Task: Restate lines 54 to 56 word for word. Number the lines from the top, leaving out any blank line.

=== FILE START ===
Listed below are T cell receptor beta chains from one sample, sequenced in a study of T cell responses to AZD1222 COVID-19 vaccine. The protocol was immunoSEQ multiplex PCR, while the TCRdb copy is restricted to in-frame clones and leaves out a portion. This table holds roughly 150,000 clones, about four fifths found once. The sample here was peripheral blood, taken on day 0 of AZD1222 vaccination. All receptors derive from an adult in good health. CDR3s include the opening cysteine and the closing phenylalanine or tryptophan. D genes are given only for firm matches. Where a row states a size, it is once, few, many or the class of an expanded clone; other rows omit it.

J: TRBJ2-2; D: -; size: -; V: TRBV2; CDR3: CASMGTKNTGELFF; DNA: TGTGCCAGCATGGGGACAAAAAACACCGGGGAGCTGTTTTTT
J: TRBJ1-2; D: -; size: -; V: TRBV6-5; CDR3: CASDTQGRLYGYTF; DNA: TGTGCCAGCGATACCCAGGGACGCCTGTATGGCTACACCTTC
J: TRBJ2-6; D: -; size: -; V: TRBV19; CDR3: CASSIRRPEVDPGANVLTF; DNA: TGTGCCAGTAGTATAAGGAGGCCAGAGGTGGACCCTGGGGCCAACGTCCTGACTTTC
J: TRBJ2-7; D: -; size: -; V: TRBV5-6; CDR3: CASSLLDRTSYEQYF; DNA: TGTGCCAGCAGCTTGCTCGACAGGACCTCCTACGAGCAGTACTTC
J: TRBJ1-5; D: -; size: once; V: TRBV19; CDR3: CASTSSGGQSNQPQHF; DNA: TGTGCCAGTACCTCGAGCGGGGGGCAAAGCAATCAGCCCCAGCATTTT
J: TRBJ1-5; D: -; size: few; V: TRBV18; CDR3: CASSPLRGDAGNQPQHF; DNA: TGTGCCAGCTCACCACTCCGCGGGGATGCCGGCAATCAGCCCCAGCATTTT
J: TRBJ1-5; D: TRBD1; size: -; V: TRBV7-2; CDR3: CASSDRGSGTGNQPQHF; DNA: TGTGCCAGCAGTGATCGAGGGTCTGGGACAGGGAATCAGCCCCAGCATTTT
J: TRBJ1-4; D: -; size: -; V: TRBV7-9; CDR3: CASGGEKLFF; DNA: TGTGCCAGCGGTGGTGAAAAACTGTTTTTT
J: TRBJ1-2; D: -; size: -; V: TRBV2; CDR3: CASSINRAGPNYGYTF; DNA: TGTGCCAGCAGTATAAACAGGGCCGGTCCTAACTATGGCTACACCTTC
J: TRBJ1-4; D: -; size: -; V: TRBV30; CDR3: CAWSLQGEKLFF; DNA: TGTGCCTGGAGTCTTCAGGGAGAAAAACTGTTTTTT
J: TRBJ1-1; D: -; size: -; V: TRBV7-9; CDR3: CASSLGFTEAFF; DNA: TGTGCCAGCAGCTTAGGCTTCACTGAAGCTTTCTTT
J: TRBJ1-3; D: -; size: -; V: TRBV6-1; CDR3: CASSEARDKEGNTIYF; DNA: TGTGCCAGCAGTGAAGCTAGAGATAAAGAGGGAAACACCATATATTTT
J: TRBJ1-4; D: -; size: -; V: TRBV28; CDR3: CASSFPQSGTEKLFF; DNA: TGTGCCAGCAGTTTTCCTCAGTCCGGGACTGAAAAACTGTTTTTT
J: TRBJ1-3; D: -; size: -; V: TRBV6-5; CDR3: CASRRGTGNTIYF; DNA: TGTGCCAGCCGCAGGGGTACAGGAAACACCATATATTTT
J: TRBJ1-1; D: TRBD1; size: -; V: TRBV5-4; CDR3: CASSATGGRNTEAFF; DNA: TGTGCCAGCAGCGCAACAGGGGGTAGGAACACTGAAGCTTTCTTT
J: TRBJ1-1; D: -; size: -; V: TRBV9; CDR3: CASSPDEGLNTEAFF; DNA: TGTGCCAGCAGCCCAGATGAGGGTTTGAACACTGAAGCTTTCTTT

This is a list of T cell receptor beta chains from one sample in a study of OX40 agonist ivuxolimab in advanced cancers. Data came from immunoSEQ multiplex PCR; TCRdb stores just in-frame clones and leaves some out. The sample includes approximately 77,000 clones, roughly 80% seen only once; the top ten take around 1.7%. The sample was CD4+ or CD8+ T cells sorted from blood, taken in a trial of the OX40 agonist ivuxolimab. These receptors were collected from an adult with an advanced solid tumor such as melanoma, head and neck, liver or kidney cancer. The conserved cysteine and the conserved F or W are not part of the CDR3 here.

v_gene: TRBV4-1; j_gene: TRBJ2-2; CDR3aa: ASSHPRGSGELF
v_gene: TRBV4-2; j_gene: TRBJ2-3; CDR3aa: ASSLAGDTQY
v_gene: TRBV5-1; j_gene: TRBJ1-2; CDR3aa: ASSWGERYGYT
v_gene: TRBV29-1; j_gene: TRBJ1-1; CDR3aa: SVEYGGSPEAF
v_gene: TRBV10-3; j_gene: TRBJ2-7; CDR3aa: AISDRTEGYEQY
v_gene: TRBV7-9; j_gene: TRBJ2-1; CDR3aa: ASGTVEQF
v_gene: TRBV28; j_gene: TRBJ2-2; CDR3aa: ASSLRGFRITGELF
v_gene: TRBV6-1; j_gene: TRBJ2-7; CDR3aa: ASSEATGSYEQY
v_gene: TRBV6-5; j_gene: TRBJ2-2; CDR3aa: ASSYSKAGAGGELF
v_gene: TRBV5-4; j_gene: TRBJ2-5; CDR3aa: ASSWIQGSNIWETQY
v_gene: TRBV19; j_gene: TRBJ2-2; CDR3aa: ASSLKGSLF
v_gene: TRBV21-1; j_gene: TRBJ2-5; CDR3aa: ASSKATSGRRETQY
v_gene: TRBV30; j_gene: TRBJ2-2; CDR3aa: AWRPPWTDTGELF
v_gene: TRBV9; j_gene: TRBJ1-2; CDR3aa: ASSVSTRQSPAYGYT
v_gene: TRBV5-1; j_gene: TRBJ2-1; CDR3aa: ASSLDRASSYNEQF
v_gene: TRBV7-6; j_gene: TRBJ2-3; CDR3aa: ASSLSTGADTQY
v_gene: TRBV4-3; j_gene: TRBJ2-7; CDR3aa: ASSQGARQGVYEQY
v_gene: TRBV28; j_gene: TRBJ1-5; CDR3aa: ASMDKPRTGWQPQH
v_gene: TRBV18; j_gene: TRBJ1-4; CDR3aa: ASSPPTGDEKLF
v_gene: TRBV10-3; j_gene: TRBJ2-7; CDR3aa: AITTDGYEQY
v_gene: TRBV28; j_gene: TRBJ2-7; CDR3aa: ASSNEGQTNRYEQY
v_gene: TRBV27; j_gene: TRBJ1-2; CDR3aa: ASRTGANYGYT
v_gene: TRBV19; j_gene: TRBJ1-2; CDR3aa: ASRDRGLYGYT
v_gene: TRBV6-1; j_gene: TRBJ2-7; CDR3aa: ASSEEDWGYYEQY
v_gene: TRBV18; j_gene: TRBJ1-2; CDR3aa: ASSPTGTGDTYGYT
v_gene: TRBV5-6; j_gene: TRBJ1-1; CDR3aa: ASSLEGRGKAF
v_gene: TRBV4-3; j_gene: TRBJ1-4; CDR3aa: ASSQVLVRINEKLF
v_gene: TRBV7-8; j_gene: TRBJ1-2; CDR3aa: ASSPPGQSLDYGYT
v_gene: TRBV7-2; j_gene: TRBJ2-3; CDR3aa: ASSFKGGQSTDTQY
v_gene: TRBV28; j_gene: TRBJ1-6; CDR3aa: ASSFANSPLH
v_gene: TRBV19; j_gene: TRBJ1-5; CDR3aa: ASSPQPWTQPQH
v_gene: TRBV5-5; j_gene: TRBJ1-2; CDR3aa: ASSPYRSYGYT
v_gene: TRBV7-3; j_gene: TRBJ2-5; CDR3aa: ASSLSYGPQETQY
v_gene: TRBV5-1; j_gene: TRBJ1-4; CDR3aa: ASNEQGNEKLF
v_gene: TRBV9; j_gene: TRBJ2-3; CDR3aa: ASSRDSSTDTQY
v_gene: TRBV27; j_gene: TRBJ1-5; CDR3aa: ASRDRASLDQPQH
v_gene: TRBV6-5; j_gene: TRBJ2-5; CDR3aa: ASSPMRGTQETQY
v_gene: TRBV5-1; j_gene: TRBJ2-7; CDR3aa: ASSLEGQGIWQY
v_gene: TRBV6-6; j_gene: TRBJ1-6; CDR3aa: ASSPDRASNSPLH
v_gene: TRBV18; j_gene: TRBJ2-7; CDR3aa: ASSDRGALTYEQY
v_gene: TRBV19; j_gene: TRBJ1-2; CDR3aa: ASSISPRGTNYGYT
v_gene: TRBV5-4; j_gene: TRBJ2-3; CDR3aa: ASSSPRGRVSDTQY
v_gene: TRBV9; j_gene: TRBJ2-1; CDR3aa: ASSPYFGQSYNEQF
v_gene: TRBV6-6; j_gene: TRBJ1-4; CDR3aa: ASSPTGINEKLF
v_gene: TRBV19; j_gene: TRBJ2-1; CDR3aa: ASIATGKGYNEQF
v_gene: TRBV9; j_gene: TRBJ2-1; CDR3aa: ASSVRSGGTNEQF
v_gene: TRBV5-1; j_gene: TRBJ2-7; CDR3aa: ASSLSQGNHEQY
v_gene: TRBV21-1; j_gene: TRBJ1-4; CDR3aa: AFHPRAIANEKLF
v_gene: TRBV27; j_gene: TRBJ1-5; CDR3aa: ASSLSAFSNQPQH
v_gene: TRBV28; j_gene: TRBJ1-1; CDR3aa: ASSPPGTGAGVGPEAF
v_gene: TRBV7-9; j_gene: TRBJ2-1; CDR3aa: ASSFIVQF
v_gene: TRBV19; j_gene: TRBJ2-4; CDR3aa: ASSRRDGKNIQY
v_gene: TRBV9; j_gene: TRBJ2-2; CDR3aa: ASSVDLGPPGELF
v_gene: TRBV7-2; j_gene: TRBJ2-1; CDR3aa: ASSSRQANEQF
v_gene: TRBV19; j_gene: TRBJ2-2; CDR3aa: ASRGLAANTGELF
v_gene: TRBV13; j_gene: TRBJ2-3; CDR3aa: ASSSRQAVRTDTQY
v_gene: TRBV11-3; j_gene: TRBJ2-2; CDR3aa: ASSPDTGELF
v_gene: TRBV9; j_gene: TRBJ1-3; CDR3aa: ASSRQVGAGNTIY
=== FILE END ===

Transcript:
v_gene: TRBV27; j_gene: TRBJ1-5; CDR3aa: ASRDRASLDQPQH
v_gene: TRBV6-5; j_gene: TRBJ2-5; CDR3aa: ASSPMRGTQETQY
v_gene: TRBV5-1; j_gene: TRBJ2-7; CDR3aa: ASSLEGQGIWQY